Be specific, do not lie and tell a story: Focus on the tasks, challenges, current projects, tech stack (if it’s a technical role), name the hiring manager, team size and the core “must have” requirements. Do not waste your time looking for unrealistic profiles. Avoid blurry content. Do not distract the candidates by describing a chaotic structure as an agile environment. Be honest. The company description should be reduced to a summary of the mission & vision/purpose, industry, product employees, and vacancy location. Ideally you should have an Employer Value Proposition in place. The more unspecific the job ad is written, the more likely that a) candidates will apply who are not matching the requirements, just causing unnecessary work to process and b) potentially matching candidates may think you do not know what you are looking for and in the worst case not applying at all. Keep it lean and readable via mobile and desktop view.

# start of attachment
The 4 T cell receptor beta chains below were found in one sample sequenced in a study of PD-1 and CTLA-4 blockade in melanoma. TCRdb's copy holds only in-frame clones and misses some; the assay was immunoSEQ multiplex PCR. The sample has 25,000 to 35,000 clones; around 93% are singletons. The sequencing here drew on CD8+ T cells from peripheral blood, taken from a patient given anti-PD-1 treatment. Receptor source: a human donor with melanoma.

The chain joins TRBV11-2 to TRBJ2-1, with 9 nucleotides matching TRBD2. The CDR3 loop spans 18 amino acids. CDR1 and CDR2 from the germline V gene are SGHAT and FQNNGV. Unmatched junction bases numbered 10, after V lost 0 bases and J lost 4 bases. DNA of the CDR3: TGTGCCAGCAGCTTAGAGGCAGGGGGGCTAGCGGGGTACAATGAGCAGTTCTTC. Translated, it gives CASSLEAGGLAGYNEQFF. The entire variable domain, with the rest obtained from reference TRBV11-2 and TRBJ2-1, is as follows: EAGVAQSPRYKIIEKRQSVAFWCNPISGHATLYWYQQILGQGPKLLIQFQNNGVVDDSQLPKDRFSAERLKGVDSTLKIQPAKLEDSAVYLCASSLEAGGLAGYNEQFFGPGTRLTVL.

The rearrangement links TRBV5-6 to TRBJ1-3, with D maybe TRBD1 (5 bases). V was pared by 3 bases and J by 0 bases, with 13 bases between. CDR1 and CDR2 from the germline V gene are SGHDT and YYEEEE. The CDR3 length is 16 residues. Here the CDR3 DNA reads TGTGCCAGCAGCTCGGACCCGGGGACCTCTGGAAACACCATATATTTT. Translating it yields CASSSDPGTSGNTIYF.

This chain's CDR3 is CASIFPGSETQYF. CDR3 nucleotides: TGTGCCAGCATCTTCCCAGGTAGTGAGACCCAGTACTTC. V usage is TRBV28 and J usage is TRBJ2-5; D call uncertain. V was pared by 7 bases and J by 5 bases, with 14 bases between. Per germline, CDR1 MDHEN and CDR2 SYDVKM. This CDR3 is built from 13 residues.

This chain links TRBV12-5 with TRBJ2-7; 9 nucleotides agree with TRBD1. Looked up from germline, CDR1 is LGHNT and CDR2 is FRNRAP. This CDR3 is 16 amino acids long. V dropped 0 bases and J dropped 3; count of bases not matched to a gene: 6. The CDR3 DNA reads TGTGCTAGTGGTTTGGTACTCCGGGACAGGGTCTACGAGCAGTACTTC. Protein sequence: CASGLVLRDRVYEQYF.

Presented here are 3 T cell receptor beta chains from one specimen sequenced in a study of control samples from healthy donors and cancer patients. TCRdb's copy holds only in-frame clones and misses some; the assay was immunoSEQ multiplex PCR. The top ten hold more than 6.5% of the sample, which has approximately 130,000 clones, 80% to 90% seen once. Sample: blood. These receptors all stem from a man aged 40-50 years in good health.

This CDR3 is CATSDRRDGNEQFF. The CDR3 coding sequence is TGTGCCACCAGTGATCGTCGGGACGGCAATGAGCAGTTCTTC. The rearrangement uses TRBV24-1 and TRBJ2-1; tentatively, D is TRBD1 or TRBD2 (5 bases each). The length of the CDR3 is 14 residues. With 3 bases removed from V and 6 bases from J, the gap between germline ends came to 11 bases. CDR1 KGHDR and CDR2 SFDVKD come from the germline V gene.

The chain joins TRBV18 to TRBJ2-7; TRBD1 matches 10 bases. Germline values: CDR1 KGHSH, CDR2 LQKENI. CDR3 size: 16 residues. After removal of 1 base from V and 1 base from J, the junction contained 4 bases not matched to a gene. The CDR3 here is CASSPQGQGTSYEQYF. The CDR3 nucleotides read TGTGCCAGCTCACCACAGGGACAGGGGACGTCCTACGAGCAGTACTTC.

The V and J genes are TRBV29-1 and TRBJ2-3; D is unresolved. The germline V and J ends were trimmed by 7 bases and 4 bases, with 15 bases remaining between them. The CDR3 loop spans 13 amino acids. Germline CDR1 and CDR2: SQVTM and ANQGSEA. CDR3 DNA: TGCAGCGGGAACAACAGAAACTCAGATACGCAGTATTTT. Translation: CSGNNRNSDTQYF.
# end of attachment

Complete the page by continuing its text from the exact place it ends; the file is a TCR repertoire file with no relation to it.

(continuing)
3.1 Job Advertising | Tools
To get a consistent appearance of your job board, align on a fixed job advertising template and, if needed, a limited template range for specific role families. Experiment with the Job ads.
Here you can download a template for a best practice Job Advertisement.
3.2 Job Advertising | Recruiting Intelligence
CTR (Click Through Rate): Most of your actively looking candidates will get in touch with your job advertisement through a variety of job boards. You want the right candidate to click the listing, read the ad and apply for the job. To track this, you can use the CTR to measure how many candidates click your job advertising, divided by impressions of unique visitors.
Smart Insights stated that career and employment related display ads on average have a CTR of 6,41%. Keep in mind that this is a global average and may tremendously differ depending on your employer’s brand, the role itself and the ratio between open jobs and available candidates in a specific recruiting region.